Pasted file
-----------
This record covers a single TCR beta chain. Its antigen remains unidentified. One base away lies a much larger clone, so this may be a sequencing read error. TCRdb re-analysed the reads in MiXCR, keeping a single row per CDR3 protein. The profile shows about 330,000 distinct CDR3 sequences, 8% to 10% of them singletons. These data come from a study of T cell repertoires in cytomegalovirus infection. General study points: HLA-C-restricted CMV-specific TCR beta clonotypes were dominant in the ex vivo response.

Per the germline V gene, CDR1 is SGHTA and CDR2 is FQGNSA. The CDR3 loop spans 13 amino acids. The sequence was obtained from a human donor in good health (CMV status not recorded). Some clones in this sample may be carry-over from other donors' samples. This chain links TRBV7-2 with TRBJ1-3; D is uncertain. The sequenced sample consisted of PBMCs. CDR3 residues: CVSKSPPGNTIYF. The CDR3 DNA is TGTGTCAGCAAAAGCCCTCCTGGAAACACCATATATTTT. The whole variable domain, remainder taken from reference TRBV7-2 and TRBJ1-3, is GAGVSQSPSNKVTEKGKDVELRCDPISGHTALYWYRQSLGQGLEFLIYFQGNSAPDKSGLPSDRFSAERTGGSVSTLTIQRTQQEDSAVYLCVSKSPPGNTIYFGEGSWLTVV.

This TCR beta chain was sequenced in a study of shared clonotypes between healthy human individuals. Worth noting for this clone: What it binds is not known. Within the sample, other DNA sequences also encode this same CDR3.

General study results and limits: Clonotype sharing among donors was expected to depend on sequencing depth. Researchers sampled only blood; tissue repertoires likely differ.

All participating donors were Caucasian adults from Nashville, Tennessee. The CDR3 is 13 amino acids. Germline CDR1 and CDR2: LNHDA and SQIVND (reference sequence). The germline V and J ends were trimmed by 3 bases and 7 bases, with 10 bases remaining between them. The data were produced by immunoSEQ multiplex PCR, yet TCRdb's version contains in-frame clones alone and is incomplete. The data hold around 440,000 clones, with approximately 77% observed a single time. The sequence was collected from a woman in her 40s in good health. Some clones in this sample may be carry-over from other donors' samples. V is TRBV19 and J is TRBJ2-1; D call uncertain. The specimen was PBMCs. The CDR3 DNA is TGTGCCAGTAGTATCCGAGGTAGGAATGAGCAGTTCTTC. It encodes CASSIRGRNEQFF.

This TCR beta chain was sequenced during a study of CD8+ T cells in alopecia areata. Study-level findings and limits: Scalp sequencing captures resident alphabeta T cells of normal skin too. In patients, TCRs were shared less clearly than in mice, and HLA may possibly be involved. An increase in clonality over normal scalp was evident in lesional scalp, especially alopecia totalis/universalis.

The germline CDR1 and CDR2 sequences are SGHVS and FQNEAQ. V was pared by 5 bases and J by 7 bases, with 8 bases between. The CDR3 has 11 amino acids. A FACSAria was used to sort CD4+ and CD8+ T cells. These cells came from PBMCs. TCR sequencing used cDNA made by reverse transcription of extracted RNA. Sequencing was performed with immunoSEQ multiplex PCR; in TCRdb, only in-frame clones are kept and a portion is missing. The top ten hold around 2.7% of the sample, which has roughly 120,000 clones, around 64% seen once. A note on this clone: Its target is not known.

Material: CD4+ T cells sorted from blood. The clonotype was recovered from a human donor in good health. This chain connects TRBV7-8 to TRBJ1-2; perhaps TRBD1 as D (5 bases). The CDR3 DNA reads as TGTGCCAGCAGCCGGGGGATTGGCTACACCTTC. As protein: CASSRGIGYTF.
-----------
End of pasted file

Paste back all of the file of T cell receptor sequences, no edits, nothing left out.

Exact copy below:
This record covers a single TCR beta chain. Its antigen remains unidentified. One base away lies a much larger clone, so this may be a sequencing read error. TCRdb re-analysed the reads in MiXCR, keeping a single row per CDR3 protein. The profile shows about 330,000 distinct CDR3 sequences, 8% to 10% of them singletons. These data come from a study of T cell repertoires in cytomegalovirus infection. General study points: HLA-C-restricted CMV-specific TCR beta clonotypes were dominant in the ex vivo response.

Per the germline V gene, CDR1 is SGHTA and CDR2 is FQGNSA. The CDR3 loop spans 13 amino acids. The sequence was obtained from a human donor in good health (CMV status not recorded). Some clones in this sample may be carry-over from other donors' samples. This chain links TRBV7-2 with TRBJ1-3; D is uncertain. The sequenced sample consisted of PBMCs. CDR3 residues: CVSKSPPGNTIYF. The CDR3 DNA is TGTGTCAGCAAAAGCCCTCCTGGAAACACCATATATTTT. The whole variable domain, remainder taken from reference TRBV7-2 and TRBJ1-3, is GAGVSQSPSNKVTEKGKDVELRCDPISGHTALYWYRQSLGQGLEFLIYFQGNSAPDKSGLPSDRFSAERTGGSVSTLTIQRTQQEDSAVYLCVSKSPPGNTIYFGEGSWLTVV.

This TCR beta chain was sequenced in a study of shared clonotypes between healthy human individuals. Worth noting for this clone: What it binds is not known. Within the sample, other DNA sequences also encode this same CDR3.

General study results and limits: Clonotype sharing among donors was expected to depend on sequencing depth. Researchers sampled only blood; tissue repertoires likely differ.

All participating donors were Caucasian adults from Nashville, Tennessee. The CDR3 is 13 amino acids. Germline CDR1 and CDR2: LNHDA and SQIVND (reference sequence). The germline V and J ends were trimmed by 3 bases and 7 bases, with 10 bases remaining between them. The data were produced by immunoSEQ multiplex PCR, yet TCRdb's version contains in-frame clones alone and is incomplete. The data hold around 440,000 clones, with approximately 77% observed a single time. The sequence was collected from a woman in her 40s in good health. Some clones in this sample may be carry-over from other donors' samples. V is TRBV19 and J is TRBJ2-1; D call uncertain. The specimen was PBMCs. The CDR3 DNA is TGTGCCAGTAGTATCCGAGGTAGGAATGAGCAGTTCTTC. It encodes CASSIRGRNEQFF.

This TCR beta chain was sequenced during a study of CD8+ T cells in alopecia areata. Study-level findings and limits: Scalp sequencing captures resident alphabeta T cells of normal skin too. In patients, TCRs were shared less clearly than in mice, and HLA may possibly be involved. An increase in clonality over normal scalp was evident in lesional scalp, especially alopecia totalis/universalis.

The germline CDR1 and CDR2 sequences are SGHVS and FQNEAQ. V was pared by 5 bases and J by 7 bases, with 8 bases between. The CDR3 has 11 amino acids. A FACSAria was used to sort CD4+ and CD8+ T cells. These cells came from PBMCs. TCR sequencing used cDNA made by reverse transcription of extracted RNA. Sequencing was performed with immunoSEQ multiplex PCR; in TCRdb, only in-frame clones are kept and a portion is missing. The top ten hold around 2.7% of the sample, which has roughly 120,000 clones, around 64% seen once. A note on this clone: Its target is not known.

Material: CD4+ T cells sorted from blood. The clonotype was recovered from a human donor in good health. This chain connects TRBV7-8 to TRBJ1-2; perhaps TRBD1 as D (5 bases). The CDR3 DNA reads as TGTGCCAGCAGCCGGGGGATTGGCTACACCTTC. As protein: CASSRGIGYTF.